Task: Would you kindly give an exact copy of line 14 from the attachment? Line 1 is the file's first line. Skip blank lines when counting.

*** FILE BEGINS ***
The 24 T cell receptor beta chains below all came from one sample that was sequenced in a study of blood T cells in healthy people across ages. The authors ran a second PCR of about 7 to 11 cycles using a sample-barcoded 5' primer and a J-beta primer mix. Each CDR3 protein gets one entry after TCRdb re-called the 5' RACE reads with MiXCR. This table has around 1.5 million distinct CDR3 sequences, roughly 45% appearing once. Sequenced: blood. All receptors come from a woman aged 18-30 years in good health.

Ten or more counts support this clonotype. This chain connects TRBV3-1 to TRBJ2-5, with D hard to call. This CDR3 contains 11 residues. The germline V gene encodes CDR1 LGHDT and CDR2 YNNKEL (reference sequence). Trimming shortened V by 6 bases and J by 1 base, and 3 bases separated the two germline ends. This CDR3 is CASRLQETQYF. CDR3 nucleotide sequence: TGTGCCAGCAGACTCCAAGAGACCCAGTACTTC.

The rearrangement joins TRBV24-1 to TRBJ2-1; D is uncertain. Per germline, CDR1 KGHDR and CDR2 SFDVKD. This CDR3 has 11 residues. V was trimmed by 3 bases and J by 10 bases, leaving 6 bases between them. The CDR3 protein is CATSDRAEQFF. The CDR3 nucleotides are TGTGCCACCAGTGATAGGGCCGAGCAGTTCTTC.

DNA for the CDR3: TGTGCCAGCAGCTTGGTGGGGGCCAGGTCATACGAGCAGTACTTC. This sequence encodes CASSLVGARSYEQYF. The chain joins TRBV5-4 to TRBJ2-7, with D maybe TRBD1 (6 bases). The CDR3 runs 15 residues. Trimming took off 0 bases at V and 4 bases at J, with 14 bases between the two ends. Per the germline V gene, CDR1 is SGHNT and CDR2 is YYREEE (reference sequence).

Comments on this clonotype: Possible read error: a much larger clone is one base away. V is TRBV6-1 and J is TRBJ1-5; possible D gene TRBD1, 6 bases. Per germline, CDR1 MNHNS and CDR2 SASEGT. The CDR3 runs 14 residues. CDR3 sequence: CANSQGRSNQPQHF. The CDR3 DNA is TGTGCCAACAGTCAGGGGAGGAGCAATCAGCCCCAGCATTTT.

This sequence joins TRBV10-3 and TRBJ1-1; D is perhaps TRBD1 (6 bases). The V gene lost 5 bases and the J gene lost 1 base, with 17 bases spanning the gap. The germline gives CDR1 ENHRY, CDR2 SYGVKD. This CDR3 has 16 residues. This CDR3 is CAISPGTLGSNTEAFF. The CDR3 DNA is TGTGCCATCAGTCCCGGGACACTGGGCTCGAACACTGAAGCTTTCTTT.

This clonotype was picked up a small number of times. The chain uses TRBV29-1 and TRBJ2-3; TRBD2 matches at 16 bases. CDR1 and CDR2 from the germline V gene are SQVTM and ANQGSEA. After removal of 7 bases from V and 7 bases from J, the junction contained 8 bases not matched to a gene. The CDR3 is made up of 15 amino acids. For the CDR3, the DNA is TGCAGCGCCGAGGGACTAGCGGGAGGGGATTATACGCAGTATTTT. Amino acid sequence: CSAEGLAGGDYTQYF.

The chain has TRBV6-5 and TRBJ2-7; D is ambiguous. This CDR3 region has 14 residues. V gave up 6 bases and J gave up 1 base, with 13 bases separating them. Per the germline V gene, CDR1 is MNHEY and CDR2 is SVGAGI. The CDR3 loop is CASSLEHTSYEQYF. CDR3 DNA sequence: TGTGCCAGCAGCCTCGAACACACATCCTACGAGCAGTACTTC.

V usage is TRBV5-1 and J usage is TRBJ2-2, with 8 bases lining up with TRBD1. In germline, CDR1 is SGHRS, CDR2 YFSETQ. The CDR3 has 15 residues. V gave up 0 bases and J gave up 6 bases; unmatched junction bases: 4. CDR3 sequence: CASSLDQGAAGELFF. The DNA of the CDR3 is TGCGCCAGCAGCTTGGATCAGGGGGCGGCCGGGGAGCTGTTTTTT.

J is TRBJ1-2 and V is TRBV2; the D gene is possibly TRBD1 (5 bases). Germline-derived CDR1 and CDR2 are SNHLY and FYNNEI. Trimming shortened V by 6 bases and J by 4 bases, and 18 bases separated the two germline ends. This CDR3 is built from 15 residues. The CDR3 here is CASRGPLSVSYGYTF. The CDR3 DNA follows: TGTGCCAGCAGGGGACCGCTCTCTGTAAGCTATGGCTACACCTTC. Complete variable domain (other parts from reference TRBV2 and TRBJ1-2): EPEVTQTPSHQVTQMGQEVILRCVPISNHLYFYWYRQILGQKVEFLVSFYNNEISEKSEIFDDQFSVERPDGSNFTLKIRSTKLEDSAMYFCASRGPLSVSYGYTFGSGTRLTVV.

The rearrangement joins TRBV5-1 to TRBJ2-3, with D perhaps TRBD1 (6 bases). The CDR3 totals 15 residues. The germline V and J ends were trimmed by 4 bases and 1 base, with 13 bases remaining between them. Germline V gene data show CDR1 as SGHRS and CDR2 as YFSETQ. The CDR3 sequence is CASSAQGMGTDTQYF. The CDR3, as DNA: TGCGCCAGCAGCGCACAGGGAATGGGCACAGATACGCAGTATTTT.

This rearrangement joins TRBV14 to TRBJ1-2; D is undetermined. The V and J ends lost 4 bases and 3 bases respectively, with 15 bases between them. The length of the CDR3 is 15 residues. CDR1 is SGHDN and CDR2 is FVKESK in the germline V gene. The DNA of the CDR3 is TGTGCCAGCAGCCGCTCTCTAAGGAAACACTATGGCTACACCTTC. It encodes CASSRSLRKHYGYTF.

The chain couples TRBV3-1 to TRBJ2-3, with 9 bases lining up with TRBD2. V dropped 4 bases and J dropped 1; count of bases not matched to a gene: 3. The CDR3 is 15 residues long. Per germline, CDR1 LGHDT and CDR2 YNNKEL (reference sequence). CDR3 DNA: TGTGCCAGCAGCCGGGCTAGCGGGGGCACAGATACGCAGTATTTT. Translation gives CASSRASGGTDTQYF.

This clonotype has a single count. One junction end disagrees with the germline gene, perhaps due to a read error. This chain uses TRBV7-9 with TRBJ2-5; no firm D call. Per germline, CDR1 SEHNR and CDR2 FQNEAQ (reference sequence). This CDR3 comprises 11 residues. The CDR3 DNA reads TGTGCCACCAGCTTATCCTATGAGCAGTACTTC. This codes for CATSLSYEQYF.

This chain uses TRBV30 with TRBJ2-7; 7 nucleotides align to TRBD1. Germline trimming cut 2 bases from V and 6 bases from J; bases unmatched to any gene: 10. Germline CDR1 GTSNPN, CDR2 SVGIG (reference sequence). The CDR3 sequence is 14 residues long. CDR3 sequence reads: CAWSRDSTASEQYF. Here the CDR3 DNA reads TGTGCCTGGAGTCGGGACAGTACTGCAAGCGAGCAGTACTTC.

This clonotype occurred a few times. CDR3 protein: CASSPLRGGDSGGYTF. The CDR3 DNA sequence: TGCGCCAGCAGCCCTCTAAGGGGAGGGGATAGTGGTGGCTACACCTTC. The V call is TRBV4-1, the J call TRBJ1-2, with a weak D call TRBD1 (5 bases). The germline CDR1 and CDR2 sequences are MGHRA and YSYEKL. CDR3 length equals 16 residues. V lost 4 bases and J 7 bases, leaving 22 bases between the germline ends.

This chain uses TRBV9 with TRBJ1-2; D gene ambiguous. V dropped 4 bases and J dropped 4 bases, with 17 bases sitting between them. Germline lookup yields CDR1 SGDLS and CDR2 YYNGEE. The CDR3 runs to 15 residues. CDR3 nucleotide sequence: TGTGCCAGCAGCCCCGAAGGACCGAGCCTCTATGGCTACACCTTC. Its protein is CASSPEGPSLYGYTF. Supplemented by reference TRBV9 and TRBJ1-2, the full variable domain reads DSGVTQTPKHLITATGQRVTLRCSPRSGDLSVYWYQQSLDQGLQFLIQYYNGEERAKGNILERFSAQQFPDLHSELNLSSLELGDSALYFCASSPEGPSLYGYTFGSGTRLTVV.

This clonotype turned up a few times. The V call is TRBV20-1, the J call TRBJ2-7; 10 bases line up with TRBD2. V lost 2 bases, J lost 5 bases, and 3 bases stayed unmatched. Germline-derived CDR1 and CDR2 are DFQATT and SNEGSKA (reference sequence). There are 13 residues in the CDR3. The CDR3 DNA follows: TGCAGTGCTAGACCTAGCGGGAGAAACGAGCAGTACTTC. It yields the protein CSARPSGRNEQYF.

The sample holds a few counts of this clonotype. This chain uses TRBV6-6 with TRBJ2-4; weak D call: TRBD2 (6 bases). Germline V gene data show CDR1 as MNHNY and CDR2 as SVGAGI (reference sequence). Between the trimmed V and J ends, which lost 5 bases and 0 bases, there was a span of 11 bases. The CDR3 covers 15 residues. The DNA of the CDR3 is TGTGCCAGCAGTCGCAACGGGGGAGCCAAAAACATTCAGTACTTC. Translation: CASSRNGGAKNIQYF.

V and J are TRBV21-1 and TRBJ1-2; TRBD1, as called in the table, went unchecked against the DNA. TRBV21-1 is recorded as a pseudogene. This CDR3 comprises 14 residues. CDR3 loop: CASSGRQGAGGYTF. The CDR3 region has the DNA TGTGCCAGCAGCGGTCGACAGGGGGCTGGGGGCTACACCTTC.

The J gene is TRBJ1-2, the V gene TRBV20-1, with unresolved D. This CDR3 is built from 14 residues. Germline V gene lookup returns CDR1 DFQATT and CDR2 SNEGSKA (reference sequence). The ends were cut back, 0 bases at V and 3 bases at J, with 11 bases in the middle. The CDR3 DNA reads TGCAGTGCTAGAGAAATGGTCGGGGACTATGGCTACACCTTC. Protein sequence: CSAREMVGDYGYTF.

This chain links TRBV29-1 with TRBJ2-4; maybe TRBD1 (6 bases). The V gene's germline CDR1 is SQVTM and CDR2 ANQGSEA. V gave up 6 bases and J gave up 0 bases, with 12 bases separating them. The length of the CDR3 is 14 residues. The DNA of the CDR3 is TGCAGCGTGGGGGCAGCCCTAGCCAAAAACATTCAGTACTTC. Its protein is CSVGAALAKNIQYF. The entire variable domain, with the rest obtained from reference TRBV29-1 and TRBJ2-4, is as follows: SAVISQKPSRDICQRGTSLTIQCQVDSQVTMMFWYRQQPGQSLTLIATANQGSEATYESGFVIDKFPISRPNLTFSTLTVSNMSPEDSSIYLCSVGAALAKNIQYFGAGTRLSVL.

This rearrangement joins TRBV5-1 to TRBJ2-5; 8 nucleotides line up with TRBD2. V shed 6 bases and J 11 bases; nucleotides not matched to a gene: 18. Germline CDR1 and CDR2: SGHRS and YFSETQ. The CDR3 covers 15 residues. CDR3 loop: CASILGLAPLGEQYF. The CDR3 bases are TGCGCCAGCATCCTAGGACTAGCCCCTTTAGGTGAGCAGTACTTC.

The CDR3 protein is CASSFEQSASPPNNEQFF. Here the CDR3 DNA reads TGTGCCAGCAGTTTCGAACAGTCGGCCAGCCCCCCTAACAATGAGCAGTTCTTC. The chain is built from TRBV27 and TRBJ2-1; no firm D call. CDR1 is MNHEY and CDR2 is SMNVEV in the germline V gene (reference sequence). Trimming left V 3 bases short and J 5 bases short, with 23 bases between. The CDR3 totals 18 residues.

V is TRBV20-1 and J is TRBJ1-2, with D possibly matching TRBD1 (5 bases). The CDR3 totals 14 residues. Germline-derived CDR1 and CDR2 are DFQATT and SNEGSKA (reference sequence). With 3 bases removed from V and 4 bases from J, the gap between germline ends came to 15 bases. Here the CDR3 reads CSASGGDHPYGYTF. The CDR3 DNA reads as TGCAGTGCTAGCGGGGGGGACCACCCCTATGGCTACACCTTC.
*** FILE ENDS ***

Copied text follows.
This clonotype has a single count. One junction end disagrees with the germline gene, perhaps due to a read error. This chain uses TRBV7-9 with TRBJ2-5; no firm D call. Per germline, CDR1 SEHNR and CDR2 FQNEAQ (reference sequence). This CDR3 comprises 11 residues. The CDR3 DNA reads TGTGCCACCAGCTTATCCTATGAGCAGTACTTC. This codes for CATSLSYEQYF.